token

    Type: string

    Not required. Calling with a token sends you back with that cart, otherwise you get sent back without making changes to the users cart.

    testMode()

    This will send you into the onstore experience with fake data. You'll want to walk through the entire flow to make sure it works properly, but this is nice for testing that all of the functionality is attaching properly, and for styling the bar that we generate.

    debug()

    Toggle debug messages on and off, which will log to the console what's happening. Running the testMode method will enable this automatically. You should enable this if you're setting up an on-store integration or if something doesn't seem like it's working right.

    setKey(key: string)

    Sets your Loop onstore api key. This is required to communicate with the Loop Onstore API. Generally you'll want to do this via the init() method instead of directly here.

    key

    Type: string

    Required. This is your API key. You'll want to make sure that it has the cart scope.

    attach(selector: string)

    Pass this a css selector for your checkout button and the SDK will call the submit method automatically when a user is in the onstore flow. See examples to see how this works. Generally you'll want to do this via the init() method instead of directly here.

    selector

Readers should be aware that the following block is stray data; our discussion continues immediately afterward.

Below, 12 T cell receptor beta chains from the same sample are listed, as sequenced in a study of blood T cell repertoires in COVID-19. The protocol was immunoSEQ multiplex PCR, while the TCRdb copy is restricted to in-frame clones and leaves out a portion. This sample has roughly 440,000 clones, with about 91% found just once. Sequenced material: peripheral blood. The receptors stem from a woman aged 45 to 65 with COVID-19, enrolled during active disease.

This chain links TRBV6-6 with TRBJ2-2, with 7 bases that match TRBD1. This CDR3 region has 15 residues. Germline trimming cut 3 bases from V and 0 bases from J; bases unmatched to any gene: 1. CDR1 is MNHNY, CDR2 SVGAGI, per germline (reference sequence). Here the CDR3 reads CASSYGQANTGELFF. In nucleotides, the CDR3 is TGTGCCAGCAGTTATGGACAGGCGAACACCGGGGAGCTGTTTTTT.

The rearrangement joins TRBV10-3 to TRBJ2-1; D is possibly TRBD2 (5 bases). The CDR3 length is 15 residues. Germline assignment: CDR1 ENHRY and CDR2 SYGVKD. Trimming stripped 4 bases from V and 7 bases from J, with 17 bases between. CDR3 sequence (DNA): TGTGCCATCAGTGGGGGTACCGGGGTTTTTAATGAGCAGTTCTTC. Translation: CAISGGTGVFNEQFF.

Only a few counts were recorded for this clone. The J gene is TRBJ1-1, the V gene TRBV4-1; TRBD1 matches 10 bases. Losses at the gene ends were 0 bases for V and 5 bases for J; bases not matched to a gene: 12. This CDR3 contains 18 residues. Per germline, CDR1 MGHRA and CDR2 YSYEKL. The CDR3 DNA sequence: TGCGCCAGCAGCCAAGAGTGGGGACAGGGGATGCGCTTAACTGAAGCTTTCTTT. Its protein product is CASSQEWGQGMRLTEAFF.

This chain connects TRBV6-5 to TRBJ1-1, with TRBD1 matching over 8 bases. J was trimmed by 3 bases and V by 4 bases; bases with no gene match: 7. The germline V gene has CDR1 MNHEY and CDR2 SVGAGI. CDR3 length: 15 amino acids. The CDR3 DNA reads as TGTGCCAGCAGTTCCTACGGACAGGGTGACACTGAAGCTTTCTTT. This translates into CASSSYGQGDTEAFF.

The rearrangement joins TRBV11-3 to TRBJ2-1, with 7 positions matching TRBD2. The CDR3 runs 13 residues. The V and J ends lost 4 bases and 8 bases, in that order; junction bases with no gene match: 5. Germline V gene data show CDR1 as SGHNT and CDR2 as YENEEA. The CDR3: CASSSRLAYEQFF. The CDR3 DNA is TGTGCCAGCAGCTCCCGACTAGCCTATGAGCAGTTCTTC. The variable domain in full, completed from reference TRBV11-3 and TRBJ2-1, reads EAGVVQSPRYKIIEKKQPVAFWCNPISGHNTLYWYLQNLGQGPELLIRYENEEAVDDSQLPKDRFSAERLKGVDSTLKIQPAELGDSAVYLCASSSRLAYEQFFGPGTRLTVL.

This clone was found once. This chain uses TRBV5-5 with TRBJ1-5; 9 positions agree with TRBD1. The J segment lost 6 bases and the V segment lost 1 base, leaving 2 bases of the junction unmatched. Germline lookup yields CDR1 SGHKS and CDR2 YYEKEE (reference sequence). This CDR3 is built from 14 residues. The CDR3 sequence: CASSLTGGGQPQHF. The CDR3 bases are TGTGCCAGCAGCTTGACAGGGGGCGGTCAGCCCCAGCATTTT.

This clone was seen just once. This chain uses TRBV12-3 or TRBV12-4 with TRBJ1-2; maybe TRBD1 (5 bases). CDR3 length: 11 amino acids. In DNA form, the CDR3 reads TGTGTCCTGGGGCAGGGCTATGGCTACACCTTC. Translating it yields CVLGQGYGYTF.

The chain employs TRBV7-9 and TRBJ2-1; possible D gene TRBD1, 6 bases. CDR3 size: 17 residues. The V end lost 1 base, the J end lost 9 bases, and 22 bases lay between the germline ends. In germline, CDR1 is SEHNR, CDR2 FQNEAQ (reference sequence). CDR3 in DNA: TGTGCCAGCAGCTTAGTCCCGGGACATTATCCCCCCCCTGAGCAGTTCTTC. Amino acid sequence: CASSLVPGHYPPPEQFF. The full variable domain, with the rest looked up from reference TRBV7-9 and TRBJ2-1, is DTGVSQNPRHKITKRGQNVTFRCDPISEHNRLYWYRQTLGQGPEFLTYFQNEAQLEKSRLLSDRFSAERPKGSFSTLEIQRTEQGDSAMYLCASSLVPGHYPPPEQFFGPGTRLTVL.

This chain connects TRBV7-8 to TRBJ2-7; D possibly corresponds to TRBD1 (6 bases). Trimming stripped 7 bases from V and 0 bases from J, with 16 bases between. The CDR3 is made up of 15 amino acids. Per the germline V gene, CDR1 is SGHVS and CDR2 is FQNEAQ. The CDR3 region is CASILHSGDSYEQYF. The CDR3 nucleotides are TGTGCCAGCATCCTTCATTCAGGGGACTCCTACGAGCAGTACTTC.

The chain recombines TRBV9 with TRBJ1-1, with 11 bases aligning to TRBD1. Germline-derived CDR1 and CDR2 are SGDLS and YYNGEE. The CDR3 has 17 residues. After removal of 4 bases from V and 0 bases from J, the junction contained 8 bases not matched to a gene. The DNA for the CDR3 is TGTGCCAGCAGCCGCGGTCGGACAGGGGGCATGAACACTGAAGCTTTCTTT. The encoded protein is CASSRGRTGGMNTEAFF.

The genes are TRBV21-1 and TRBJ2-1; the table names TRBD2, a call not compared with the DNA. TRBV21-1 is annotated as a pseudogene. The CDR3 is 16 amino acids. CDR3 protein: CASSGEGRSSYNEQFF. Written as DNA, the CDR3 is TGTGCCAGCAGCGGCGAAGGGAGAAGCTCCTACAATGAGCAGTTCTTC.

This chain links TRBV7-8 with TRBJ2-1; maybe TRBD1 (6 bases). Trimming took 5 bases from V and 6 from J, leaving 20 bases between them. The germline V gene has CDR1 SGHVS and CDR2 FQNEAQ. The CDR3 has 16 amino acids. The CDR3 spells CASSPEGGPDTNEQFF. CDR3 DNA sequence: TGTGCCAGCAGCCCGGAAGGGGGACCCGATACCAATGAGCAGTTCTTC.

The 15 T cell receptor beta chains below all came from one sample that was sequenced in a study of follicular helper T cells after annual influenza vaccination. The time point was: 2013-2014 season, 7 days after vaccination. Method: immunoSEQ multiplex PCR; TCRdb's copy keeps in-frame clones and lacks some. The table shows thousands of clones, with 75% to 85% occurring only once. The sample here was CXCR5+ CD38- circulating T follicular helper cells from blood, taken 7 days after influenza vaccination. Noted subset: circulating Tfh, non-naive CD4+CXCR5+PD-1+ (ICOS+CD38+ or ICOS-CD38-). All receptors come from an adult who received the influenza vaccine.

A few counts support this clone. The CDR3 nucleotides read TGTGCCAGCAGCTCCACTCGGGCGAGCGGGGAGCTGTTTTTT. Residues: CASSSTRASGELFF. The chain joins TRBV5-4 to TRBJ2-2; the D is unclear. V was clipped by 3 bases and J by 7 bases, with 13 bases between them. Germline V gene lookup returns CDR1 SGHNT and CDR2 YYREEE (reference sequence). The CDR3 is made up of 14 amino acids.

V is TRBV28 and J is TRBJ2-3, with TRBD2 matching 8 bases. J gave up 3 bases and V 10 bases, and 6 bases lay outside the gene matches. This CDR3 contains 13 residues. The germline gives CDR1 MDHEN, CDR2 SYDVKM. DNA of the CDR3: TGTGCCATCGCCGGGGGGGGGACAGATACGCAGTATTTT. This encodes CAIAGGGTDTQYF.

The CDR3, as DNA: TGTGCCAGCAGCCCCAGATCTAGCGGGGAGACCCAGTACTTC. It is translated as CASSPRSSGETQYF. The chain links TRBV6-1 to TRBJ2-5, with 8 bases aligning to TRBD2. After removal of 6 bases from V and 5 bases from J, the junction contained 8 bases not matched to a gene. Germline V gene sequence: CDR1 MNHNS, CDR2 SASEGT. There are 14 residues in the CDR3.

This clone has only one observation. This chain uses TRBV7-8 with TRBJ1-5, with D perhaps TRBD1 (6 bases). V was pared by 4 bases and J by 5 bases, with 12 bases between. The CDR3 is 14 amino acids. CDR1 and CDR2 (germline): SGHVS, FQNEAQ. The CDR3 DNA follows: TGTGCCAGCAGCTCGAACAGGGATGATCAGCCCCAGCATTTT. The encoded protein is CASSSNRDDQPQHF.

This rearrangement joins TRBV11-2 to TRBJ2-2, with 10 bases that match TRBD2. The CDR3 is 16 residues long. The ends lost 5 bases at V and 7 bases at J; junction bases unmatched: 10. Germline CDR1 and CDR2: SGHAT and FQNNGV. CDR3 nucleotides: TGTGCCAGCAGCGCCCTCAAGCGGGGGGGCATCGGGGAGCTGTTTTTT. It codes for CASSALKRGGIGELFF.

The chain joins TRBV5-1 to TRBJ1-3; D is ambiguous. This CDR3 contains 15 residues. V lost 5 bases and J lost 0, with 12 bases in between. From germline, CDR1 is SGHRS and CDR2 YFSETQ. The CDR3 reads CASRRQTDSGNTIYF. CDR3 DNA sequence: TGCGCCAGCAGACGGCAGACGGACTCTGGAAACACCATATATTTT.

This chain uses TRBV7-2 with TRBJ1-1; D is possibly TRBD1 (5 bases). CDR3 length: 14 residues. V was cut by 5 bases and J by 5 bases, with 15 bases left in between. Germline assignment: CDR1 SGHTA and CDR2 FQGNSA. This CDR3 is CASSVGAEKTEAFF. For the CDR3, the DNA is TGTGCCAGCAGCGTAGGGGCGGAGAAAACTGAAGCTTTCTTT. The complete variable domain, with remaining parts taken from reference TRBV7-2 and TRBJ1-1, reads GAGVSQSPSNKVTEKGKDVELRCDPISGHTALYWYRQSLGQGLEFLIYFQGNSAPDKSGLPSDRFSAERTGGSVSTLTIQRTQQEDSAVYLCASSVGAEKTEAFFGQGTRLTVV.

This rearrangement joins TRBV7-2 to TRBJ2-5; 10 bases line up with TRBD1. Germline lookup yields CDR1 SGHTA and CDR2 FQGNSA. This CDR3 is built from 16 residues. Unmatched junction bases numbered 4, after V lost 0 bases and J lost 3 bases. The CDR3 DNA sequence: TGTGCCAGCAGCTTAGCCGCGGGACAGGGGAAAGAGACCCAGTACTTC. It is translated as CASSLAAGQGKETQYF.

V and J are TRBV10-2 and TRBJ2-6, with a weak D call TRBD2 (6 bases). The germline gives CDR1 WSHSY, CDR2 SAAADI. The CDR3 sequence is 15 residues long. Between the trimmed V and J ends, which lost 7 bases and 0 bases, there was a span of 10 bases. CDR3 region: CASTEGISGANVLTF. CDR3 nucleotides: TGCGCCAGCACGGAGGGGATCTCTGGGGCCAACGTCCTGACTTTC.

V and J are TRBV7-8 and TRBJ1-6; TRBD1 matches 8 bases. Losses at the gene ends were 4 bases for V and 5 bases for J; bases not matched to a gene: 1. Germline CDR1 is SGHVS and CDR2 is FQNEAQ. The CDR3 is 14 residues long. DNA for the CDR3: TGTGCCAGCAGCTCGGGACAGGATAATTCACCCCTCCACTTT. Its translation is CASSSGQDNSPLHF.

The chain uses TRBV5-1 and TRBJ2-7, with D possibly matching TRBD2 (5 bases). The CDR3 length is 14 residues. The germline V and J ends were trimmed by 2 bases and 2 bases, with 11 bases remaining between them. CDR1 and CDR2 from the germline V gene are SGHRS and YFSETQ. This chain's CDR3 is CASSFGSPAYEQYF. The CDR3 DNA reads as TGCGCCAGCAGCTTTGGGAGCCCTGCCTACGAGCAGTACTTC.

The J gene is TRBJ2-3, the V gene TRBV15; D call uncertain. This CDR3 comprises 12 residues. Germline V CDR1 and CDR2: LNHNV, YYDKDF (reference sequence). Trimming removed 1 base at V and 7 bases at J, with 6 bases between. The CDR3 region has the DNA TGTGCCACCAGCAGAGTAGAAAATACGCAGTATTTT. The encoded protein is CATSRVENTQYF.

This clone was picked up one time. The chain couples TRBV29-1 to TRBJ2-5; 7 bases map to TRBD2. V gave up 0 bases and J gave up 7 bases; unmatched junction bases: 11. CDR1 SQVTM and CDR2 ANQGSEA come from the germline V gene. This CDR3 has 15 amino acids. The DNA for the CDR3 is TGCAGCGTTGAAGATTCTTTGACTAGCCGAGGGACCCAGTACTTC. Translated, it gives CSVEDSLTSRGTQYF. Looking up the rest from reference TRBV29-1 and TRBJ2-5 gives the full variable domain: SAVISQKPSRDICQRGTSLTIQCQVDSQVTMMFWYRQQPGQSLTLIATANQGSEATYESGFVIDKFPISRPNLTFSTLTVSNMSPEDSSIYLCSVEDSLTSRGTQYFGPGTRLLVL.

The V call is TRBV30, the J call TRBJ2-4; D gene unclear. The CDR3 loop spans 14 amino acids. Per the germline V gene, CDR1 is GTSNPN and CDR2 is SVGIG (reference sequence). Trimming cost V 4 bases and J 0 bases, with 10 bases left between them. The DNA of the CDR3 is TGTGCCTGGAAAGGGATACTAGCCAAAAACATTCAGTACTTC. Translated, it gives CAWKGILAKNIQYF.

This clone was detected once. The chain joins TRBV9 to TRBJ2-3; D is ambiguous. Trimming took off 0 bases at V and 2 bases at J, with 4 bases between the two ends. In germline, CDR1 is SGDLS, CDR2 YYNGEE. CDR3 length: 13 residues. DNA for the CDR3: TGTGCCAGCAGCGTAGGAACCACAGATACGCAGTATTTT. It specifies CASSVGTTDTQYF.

Type: string

    Required. This is a selector for any elements you want to attach to. The SDK uses document.querySelectorAll() under the hood and will attach to any elements that it finds. Generally we recommend that you attach to your checkout button, either on your cart page or in your sidecart if you use one of those instead.

    Events

    In addition to the API, we also fire events at certain points in the flow. These events are fired on the document, meaning you can hook into them by adding an event listener to the document like so: document.addEventListener('Loop:Activated', () => {});.

    Activated

    Event: Loop:Activated

    This fires as we're activating the on-store experience. Note that this will only fire if the user is coming from the Loop app or is already in an on-store experience. You will not see this fire for normal users, only if on-store is active.

    Example

    document.addEventListener('Loop:Activated', () => {});
    

    Cart Update

    Event: Loop:Cart Update

    This fires every time we update the Shopify cart.

    Example

    document.addEventListener('Loop:Cart Update', () => {});
    

    Back To Loop

    Event: Loop:Back To Loop

    This fires directly before the user gets redirected back to the Loop app.

    Example

    document.addEventListener('Loop:Back To Loop', () => {});
    

    Versioning

    We use SemVer for versioning.

    Development

    Run npm i to install dependencies.

    Developing locally

    To develop locally, run npm run dev. This will spin up a webpack dev server with everything you need to get going.

    Building the library

    Run npm run build and the library will be built in production mode in /dist.

    License

    This project is licensed under the MIT License.

    Keywords

    none

    Install

    npm i @loophq/onstore-sdk@1.0.8

    Version

    1.0.8

    License

    MIT

    Unpacked Size

    318 kB

    Total Files

    9

    Last publish